If you have items that have been sitting on your shelves for some time, it's costing you money. You're paying storage and other costs and you're missing the opportunity to put the investment in those items to more productive uses. Before year-end take appropriate steps to trim your excess inventory -- and gain tax benefits as well.
Mark down slow movers. In order to nail down a deduction for excess or slow-moving inventory, you generally must first offer it for sale at a substantially reduced price. When that fails to generate sales, you can then deduct your costs.
Donate excess items to charity. You'll benefit the organizations and, by removing the items from your shelves, generate a tax deduction as well. How your business is organized affects the write-offs you can claim.
For pass-through entities (partnerships, limited liability companies and S corporations)the owner's share of the charitable contribution deduction passes through and is claimed on the owner's personal tax return (assuming the owner itemizes deductions). The amount of the deduction passed through is the owner's share of the deduction figured at the entity level. The deduction is based on the property's fair market value on the date of the contribution, reduced by any gain that would have been realized if it had been sold instead of donating it. For example, the business paid $12 for an item now worth $10. A donation would generate a deduction of $10 ($10 current value less 0 gain since a sale in this example would have generated a loss).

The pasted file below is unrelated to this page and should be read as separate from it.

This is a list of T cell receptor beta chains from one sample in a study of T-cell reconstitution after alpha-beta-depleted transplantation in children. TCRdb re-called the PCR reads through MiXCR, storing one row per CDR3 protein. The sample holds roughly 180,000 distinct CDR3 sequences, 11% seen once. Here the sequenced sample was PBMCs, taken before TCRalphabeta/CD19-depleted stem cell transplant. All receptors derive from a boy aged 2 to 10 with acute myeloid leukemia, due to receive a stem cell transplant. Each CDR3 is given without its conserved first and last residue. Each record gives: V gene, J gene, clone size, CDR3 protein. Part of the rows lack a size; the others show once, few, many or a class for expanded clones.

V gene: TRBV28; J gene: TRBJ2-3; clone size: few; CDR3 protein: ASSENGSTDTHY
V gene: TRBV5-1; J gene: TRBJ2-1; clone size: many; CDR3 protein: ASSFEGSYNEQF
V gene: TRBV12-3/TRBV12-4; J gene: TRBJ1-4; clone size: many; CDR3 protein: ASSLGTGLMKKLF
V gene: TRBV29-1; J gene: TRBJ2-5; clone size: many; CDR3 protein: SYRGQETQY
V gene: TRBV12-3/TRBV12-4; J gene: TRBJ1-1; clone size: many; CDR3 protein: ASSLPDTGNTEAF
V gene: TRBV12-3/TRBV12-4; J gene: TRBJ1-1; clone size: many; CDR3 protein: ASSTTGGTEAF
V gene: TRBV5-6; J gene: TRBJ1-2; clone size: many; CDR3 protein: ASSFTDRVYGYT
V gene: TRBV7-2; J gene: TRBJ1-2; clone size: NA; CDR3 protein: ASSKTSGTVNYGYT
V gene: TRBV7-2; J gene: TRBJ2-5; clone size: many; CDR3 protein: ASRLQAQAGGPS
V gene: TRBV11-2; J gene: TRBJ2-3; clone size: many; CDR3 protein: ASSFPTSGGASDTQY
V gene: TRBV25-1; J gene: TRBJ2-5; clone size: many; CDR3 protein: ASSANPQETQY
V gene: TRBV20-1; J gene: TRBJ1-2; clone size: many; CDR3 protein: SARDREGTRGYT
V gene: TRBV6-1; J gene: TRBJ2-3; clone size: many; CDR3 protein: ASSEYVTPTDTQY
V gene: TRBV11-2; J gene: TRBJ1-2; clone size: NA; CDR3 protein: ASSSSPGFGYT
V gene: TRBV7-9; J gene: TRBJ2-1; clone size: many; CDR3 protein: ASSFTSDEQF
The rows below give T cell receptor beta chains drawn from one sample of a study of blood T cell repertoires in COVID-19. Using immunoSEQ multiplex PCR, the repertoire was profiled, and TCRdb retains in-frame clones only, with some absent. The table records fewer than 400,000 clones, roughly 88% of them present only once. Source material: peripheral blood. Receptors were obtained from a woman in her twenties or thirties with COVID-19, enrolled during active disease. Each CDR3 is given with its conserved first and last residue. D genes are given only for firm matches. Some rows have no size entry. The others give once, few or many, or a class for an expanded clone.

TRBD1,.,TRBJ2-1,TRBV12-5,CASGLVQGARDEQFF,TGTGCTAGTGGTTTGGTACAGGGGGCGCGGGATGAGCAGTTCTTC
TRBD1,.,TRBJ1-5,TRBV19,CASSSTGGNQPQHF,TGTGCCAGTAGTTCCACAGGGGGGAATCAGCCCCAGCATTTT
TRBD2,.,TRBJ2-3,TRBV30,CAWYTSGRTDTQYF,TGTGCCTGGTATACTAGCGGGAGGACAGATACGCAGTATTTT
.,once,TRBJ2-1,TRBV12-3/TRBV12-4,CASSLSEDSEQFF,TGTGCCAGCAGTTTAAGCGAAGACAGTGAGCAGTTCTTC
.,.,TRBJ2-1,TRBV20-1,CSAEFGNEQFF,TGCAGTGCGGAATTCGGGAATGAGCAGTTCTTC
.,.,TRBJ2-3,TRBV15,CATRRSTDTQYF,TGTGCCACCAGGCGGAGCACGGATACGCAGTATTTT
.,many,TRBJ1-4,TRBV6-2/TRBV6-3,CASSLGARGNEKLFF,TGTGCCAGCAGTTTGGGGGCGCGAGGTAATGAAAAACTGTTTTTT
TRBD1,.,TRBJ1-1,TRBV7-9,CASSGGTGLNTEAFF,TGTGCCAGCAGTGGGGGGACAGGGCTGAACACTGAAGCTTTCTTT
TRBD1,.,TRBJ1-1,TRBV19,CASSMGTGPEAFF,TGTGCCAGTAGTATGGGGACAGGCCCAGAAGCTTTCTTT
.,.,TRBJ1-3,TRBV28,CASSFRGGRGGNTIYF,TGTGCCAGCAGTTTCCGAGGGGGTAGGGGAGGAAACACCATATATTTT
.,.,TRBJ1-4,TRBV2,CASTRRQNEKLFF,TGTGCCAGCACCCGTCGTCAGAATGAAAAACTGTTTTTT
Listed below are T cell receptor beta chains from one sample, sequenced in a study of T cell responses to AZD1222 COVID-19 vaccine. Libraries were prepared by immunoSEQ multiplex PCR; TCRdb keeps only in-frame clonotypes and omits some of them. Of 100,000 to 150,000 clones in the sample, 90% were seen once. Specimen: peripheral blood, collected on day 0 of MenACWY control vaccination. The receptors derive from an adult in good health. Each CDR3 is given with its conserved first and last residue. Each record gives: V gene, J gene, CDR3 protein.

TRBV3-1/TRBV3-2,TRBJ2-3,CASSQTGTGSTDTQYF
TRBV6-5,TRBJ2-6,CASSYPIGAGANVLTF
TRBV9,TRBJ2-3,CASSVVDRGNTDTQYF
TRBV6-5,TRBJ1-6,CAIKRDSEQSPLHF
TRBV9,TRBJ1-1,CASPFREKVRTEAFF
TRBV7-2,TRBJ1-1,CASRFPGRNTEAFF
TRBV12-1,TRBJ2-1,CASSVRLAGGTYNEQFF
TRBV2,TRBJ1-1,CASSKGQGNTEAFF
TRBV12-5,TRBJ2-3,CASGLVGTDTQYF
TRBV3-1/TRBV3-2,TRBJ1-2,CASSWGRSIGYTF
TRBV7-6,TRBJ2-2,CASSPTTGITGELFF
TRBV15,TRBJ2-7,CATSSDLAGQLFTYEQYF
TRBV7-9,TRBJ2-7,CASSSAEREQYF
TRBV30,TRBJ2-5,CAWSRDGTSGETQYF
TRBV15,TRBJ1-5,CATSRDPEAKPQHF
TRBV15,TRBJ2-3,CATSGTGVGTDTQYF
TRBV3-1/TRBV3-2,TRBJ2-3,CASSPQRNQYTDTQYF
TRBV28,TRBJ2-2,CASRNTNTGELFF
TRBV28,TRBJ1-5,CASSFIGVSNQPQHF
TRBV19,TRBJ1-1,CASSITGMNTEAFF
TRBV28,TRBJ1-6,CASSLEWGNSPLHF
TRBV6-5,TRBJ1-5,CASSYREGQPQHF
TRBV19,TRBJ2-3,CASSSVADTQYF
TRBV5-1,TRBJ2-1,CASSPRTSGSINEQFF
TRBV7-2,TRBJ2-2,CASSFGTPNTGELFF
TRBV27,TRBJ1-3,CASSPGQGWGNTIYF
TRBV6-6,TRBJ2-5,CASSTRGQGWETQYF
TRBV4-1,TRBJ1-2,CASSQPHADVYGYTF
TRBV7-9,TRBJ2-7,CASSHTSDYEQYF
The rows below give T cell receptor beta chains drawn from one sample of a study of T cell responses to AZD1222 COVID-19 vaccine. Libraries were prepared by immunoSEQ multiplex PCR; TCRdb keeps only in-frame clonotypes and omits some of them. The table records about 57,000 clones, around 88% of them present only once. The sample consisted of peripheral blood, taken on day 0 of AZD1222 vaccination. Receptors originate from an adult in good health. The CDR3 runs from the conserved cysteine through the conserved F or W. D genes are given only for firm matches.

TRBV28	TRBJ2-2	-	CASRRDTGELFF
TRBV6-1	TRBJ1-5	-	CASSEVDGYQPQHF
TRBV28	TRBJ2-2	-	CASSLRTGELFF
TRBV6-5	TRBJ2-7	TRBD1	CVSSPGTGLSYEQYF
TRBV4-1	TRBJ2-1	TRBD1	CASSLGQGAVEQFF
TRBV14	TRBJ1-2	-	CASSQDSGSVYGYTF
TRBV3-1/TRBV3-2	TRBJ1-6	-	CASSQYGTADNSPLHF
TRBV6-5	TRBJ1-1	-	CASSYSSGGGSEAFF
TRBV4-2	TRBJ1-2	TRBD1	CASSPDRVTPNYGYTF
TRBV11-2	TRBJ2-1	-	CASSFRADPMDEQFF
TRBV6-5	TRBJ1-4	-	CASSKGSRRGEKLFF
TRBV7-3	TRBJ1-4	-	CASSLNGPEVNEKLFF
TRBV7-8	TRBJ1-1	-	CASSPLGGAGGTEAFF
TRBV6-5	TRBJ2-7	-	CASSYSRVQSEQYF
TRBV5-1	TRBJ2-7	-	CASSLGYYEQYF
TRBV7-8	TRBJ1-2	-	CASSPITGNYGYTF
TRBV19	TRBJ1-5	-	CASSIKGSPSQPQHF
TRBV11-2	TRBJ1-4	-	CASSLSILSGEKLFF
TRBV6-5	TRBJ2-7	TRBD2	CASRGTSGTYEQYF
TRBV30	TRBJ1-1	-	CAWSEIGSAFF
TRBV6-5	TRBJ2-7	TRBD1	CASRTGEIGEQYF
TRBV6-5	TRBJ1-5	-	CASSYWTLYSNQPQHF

For C corporations, the corporation deducts charitable contributions up to 10% of taxable income. Donations of inventory to special charities can result in enhanced write-offs. The write-off for inventory that will be used for the care of the ill, the needy, or infants can be increased by 50% of the difference between the property's basis and its fair market value. But in no event may the write-off exceed 200% of the property's basis. Similar enhanced write-offs apply to the donation of scientific property used for research and certain computer equipment to schools or libraries.
Caution: After donating the items, be sure to remove them from your opening inventory account. If the inventory was manufactured by you (instead of purchased by you), also remove from the cost of goods sold your materials, labor, and other indirect costs that were included in the cost of production.
BARBARA WELTMAN is an attorney and a trusted professional advocate for small businesses and entrepreneurs. She is the author with such titles as J.K. Lasser’s Small Business Taxes and Smooth Failing, and she contributes regularly to American Express OPEN and SBA.gov. Her articles have appeared in the Wall Street Journal and U.S. News and World Report. Weltman is also the publisher of Idea of the Day and monthly e-newsletter Big Ideas for Small Business at www.barbaraweltman.com and hosts radio shows and podcasts, including Build Your Business radio. She has been named one of the 100 Small Business Influencers in the U.S. for the third year in a row. @barbaraweltman